TeamBonding works with companies across the country looking to build stronger teams within their organizations, so naturally, employee engagement is a topic that comes up often. It’s a term that’s been buzzing over the past couple of years as organizations search high and low for the perfect formula to decrease turnover, increase enthusiasm and maximize productivity amongst employees.
With countless views on ways to increase employee engagement abound, we wanted to take a look at the other side of things and identify specific barriers that business owners and managers are facing. We surveyed 500 small-mid sized business owners and managers across the US and asked them to identify the number one challenge when it comes to getting employees engaged. These respondents either own or manage a business with fewer than 100 employees. Here’s what they said.
1. (31%) Getting employees off their phones
Turns out, when it comes to small businesses, forget the complex problems of solving engagement for virtual workers or getting multigenerational workers to integrate into cohesive teams. They just need some help getting their employees to put down their phones! Is it really a surprise that the majority of respondents reported this as their biggest challenge?
Mobile devices have turned us into screen-addicts, averting our eyes and attention at a startling rate. This is an especially big problem when we begin to look at low wage jobs and positions in rural areas. Small business owners and managers that are making less than $24,000 themselves a year, or those living in rural areas, were the most likely to list it as their biggest employee engagement problem (44%).
Young business managers also find it most difficult to get workers off their phones with 34% of 18-34 year olds reporting it has their largest roadblock to employee engagement. Workers phones are consistently integrated into both personal and work life, it’s hard to incentivize workers to step away from the device and into a conversation with a fellow employee. Especially when 74% of employers report that their organization use or plan on using a BYOD program (bring your own device), the odds of getting distracted with social media or unrelated apps gets higher and higher.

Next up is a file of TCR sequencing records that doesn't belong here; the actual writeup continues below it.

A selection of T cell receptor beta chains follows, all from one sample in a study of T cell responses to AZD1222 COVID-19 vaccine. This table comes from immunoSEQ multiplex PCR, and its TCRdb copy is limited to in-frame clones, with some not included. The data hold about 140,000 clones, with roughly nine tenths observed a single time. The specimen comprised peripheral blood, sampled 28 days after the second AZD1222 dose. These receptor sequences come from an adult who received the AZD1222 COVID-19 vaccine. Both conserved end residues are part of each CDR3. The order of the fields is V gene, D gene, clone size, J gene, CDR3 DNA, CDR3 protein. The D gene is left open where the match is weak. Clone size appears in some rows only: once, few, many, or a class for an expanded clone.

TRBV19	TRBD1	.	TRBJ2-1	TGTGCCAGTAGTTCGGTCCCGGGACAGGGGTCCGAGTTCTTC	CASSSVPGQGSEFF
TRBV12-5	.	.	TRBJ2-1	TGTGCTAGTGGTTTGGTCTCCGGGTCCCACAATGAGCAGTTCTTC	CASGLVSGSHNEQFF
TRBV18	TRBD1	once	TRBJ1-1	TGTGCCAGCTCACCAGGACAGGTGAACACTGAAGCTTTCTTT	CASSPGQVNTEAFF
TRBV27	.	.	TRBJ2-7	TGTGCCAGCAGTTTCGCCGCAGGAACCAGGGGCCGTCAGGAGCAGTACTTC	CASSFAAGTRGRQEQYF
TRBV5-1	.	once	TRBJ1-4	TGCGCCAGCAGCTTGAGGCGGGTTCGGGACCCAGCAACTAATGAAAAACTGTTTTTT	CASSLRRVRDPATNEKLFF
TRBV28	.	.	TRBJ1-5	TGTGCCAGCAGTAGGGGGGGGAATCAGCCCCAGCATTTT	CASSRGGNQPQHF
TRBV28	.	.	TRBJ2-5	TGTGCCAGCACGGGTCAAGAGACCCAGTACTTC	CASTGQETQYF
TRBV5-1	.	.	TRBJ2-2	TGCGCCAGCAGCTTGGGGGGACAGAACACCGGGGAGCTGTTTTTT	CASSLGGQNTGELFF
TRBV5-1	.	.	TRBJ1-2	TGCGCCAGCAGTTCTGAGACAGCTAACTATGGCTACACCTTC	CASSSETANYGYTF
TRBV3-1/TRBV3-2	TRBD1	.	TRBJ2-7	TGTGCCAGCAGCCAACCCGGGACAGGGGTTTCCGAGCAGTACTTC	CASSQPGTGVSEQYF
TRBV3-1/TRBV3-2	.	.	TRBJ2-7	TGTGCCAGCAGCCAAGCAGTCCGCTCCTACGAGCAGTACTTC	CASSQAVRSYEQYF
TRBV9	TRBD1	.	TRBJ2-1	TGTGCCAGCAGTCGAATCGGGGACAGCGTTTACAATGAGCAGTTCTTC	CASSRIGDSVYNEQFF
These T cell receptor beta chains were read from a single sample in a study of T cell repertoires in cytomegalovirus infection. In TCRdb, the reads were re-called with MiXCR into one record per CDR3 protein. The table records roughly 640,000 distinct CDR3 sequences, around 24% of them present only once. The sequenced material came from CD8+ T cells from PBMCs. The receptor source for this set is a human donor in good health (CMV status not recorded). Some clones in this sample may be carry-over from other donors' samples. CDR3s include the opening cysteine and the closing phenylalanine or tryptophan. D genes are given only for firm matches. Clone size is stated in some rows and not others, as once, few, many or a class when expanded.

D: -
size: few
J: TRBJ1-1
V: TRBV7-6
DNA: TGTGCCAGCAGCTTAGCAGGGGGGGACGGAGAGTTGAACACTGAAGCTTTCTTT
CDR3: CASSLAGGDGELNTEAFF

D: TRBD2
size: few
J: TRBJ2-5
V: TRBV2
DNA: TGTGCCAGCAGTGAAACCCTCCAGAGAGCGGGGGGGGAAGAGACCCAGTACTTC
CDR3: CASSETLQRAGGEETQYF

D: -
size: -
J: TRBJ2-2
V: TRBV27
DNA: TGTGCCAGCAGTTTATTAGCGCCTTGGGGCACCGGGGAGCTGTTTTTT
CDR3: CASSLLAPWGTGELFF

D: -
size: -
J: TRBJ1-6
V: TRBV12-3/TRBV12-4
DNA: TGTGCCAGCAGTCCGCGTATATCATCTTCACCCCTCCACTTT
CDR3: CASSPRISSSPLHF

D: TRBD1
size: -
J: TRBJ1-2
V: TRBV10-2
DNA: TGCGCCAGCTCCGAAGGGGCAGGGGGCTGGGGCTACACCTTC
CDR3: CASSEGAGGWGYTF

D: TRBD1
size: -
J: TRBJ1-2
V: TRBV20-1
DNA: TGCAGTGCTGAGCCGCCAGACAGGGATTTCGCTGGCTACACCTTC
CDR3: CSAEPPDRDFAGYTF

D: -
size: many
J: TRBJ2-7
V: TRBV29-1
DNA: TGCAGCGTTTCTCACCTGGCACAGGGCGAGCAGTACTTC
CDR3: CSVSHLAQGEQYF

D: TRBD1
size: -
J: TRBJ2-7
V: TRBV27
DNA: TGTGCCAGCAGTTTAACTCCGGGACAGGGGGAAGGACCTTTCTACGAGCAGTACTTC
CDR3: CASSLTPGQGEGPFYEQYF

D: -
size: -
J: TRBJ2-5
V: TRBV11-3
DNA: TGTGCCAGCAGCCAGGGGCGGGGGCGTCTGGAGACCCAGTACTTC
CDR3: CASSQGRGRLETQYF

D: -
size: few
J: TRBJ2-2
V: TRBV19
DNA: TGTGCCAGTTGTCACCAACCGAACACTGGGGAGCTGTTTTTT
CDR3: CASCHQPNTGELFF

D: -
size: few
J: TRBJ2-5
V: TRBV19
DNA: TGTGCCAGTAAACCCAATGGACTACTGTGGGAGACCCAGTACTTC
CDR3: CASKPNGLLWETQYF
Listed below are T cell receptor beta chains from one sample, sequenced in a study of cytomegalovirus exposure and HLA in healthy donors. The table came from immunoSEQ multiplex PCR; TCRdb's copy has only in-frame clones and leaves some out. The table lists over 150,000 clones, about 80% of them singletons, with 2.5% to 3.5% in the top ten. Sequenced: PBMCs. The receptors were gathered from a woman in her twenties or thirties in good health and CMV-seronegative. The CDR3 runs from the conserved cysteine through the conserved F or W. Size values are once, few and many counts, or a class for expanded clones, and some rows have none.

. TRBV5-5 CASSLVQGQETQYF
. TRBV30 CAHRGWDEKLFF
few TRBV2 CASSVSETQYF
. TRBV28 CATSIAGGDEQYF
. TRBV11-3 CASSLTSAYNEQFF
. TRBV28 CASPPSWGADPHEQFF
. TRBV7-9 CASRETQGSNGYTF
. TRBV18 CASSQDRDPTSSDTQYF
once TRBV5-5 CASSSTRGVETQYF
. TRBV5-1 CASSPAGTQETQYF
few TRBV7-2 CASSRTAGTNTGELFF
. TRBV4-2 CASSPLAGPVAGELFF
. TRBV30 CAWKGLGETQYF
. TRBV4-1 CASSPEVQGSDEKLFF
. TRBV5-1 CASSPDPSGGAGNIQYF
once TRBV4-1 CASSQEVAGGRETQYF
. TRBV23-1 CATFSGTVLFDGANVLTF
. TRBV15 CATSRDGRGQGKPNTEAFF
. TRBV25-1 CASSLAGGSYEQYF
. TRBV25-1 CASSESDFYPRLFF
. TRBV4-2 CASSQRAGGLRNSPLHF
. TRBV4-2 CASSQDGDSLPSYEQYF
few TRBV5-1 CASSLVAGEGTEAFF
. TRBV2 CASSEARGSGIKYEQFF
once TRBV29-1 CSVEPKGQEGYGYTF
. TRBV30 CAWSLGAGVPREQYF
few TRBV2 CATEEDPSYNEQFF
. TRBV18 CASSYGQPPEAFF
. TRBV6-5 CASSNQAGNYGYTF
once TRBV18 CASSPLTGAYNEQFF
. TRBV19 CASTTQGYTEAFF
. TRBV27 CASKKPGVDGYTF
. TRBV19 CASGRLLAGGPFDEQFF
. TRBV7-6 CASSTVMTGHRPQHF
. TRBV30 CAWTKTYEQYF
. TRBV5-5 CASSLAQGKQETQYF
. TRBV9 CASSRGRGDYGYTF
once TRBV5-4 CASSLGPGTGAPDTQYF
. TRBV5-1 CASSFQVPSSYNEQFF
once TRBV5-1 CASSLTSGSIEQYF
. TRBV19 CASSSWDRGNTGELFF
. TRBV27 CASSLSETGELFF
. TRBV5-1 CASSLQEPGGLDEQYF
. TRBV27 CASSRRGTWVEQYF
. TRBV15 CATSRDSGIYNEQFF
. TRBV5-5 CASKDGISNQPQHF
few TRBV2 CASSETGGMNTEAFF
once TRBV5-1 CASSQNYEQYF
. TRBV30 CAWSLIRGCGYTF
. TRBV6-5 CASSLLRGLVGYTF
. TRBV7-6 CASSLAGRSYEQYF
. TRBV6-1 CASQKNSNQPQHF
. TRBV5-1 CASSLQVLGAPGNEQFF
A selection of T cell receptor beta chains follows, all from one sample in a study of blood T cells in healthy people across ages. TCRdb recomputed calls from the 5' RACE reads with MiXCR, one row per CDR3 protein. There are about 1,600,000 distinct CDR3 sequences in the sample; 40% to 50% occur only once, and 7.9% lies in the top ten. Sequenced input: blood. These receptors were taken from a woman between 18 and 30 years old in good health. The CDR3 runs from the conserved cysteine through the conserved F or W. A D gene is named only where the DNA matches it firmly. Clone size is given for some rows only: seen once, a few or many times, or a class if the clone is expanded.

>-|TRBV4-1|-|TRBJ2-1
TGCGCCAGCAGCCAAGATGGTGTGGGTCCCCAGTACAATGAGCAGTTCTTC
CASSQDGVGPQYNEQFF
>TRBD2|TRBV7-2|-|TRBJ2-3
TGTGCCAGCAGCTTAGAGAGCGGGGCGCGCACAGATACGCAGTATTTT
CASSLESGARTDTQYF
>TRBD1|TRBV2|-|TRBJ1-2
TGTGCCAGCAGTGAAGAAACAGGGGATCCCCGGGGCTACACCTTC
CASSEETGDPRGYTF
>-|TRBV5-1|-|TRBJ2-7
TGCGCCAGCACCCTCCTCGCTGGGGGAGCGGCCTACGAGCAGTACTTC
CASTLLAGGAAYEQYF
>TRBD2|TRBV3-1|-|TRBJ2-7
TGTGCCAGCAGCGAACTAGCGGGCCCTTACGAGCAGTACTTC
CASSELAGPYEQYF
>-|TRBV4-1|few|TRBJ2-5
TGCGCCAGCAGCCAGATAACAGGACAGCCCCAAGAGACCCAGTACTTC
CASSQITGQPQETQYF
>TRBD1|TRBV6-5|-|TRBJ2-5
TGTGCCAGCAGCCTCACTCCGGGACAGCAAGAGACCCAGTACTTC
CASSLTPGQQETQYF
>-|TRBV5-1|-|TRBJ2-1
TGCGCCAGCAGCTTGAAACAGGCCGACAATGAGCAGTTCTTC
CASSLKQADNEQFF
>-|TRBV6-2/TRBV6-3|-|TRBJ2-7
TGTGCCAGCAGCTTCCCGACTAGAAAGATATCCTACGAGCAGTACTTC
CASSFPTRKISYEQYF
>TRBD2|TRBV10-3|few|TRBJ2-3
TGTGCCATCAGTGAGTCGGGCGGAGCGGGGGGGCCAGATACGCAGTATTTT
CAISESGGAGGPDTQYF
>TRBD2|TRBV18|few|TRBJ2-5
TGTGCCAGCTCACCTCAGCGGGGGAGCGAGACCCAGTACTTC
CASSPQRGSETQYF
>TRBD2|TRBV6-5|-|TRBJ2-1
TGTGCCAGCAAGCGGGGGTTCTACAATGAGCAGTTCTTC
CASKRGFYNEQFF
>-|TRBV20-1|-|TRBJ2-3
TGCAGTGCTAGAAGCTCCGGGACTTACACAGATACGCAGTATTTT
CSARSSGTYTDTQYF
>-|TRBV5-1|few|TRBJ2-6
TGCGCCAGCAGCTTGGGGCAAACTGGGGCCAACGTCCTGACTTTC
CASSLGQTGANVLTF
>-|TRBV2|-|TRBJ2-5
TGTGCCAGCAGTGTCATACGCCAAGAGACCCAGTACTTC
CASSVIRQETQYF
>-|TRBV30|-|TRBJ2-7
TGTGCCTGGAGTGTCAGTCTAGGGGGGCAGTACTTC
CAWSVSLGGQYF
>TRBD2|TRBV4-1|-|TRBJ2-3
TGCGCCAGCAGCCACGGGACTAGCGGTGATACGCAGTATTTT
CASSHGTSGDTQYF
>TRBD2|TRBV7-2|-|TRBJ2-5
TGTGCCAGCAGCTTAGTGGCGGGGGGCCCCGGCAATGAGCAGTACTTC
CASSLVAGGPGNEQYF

Finally, women managers and small business owners (34%) were more likely than men (28%) to note that getting employees off their phones was the biggest challenge in getting them engaged.
One potential solution to this problem? Embrace employees’ device addictions rather than trying to cure them. For example, utilizing mobile scavenger hunts or mobile-friendly engagement surveys can help build a compromise and solution to the over-used phone issue. And if that doesn’t work, you can always just create a policy.
2. (24%) High turnover & getting new hires engaged
Losing employees more frequently in the worker-friendly job market and having to get new employees engaged more often is also a considerable issue for small business owners and managers. It’s most pressing in rural areas (29%), where it’s probably harder to find new talent that fits with an organization.
Turnover rates as a barrier to employee engagement were of most concern to managers and business owners in the midwest and south, and of least concern to those in the northeast.